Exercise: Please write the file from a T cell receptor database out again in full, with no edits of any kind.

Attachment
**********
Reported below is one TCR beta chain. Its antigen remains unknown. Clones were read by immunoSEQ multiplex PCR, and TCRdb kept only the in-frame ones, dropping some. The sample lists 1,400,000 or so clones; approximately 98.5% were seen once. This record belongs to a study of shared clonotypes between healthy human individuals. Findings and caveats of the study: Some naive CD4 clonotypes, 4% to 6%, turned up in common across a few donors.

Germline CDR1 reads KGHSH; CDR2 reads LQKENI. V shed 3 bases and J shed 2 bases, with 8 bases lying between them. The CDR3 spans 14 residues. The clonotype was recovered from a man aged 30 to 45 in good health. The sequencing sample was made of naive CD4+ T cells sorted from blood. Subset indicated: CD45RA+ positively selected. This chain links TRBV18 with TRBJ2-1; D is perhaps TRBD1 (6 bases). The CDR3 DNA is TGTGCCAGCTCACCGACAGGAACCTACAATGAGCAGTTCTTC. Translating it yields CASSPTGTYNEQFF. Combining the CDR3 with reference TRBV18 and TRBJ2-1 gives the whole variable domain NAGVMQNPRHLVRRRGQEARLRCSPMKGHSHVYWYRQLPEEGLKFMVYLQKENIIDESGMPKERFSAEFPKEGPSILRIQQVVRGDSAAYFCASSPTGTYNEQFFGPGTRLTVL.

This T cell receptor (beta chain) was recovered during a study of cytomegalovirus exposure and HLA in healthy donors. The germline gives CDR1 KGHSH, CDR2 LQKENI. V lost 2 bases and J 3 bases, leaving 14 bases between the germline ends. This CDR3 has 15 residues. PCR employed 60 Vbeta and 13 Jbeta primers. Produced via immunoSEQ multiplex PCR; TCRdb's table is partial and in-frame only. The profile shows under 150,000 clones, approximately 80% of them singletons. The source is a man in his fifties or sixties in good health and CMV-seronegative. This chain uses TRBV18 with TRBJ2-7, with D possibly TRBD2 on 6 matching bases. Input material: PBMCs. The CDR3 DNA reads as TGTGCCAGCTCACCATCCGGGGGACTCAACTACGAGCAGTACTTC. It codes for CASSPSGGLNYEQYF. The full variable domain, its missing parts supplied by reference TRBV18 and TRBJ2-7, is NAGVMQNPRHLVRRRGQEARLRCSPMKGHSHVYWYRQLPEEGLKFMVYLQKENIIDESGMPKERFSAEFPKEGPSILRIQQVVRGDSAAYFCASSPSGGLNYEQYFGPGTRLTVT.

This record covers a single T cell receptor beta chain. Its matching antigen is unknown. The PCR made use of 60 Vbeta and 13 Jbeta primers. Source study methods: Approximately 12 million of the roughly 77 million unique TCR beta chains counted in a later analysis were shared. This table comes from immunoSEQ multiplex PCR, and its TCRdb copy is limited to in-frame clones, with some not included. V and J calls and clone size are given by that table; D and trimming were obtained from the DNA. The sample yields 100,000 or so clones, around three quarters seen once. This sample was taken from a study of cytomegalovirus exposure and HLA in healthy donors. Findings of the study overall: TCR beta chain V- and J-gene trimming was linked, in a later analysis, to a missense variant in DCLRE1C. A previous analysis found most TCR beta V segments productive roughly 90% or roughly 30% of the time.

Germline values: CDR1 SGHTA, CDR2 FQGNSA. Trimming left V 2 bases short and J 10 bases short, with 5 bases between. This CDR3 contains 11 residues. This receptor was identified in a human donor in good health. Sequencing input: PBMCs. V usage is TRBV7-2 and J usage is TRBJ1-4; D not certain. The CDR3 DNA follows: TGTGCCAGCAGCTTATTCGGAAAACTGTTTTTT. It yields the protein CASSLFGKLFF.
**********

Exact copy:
Reported below is one TCR beta chain. Its antigen remains unknown. Clones were read by immunoSEQ multiplex PCR, and TCRdb kept only the in-frame ones, dropping some. The sample lists 1,400,000 or so clones; approximately 98.5% were seen once. This record belongs to a study of shared clonotypes between healthy human individuals. Findings and caveats of the study: Some naive CD4 clonotypes, 4% to 6%, turned up in common across a few donors.

Germline CDR1 reads KGHSH; CDR2 reads LQKENI. V shed 3 bases and J shed 2 bases, with 8 bases lying between them. The CDR3 spans 14 residues. The clonotype was recovered from a man aged 30 to 45 in good health. The sequencing sample was made of naive CD4+ T cells sorted from blood. Subset indicated: CD45RA+ positively selected. This chain links TRBV18 with TRBJ2-1; D is perhaps TRBD1 (6 bases). The CDR3 DNA is TGTGCCAGCTCACCGACAGGAACCTACAATGAGCAGTTCTTC. Translating it yields CASSPTGTYNEQFF. Combining the CDR3 with reference TRBV18 and TRBJ2-1 gives the whole variable domain NAGVMQNPRHLVRRRGQEARLRCSPMKGHSHVYWYRQLPEEGLKFMVYLQKENIIDESGMPKERFSAEFPKEGPSILRIQQVVRGDSAAYFCASSPTGTYNEQFFGPGTRLTVL.

This T cell receptor (beta chain) was recovered during a study of cytomegalovirus exposure and HLA in healthy donors. The germline gives CDR1 KGHSH, CDR2 LQKENI. V lost 2 bases and J 3 bases, leaving 14 bases between the germline ends. This CDR3 has 15 residues. PCR employed 60 Vbeta and 13 Jbeta primers. Produced via immunoSEQ multiplex PCR; TCRdb's table is partial and in-frame only. The profile shows under 150,000 clones, approximately 80% of them singletons. The source is a man in his fifties or sixties in good health and CMV-seronegative. This chain uses TRBV18 with TRBJ2-7, with D possibly TRBD2 on 6 matching bases. Input material: PBMCs. The CDR3 DNA reads as TGTGCCAGCTCACCATCCGGGGGACTCAACTACGAGCAGTACTTC. It codes for CASSPSGGLNYEQYF. The full variable domain, its missing parts supplied by reference TRBV18 and TRBJ2-7, is NAGVMQNPRHLVRRRGQEARLRCSPMKGHSHVYWYRQLPEEGLKFMVYLQKENIIDESGMPKERFSAEFPKEGPSILRIQQVVRGDSAAYFCASSPSGGLNYEQYFGPGTRLTVT.

This record covers a single T cell receptor beta chain. Its matching antigen is unknown. The PCR made use of 60 Vbeta and 13 Jbeta primers. Source study methods: Approximately 12 million of the roughly 77 million unique TCR beta chains counted in a later analysis were shared. This table comes from immunoSEQ multiplex PCR, and its TCRdb copy is limited to in-frame clones, with some not included. V and J calls and clone size are given by that table; D and trimming were obtained from the DNA. The sample yields 100,000 or so clones, around three quarters seen once. This sample was taken from a study of cytomegalovirus exposure and HLA in healthy donors. Findings of the study overall: TCR beta chain V- and J-gene trimming was linked, in a later analysis, to a missense variant in DCLRE1C. A previous analysis found most TCR beta V segments productive roughly 90% or roughly 30% of the time.

Germline values: CDR1 SGHTA, CDR2 FQGNSA. Trimming left V 2 bases short and J 10 bases short, with 5 bases between. This CDR3 contains 11 residues. This receptor was identified in a human donor in good health. Sequencing input: PBMCs. V usage is TRBV7-2 and J usage is TRBJ1-4; D not certain. The CDR3 DNA follows: TGTGCCAGCAGCTTATTCGGAAAACTGTTTTTT. It yields the protein CASSLFGKLFF.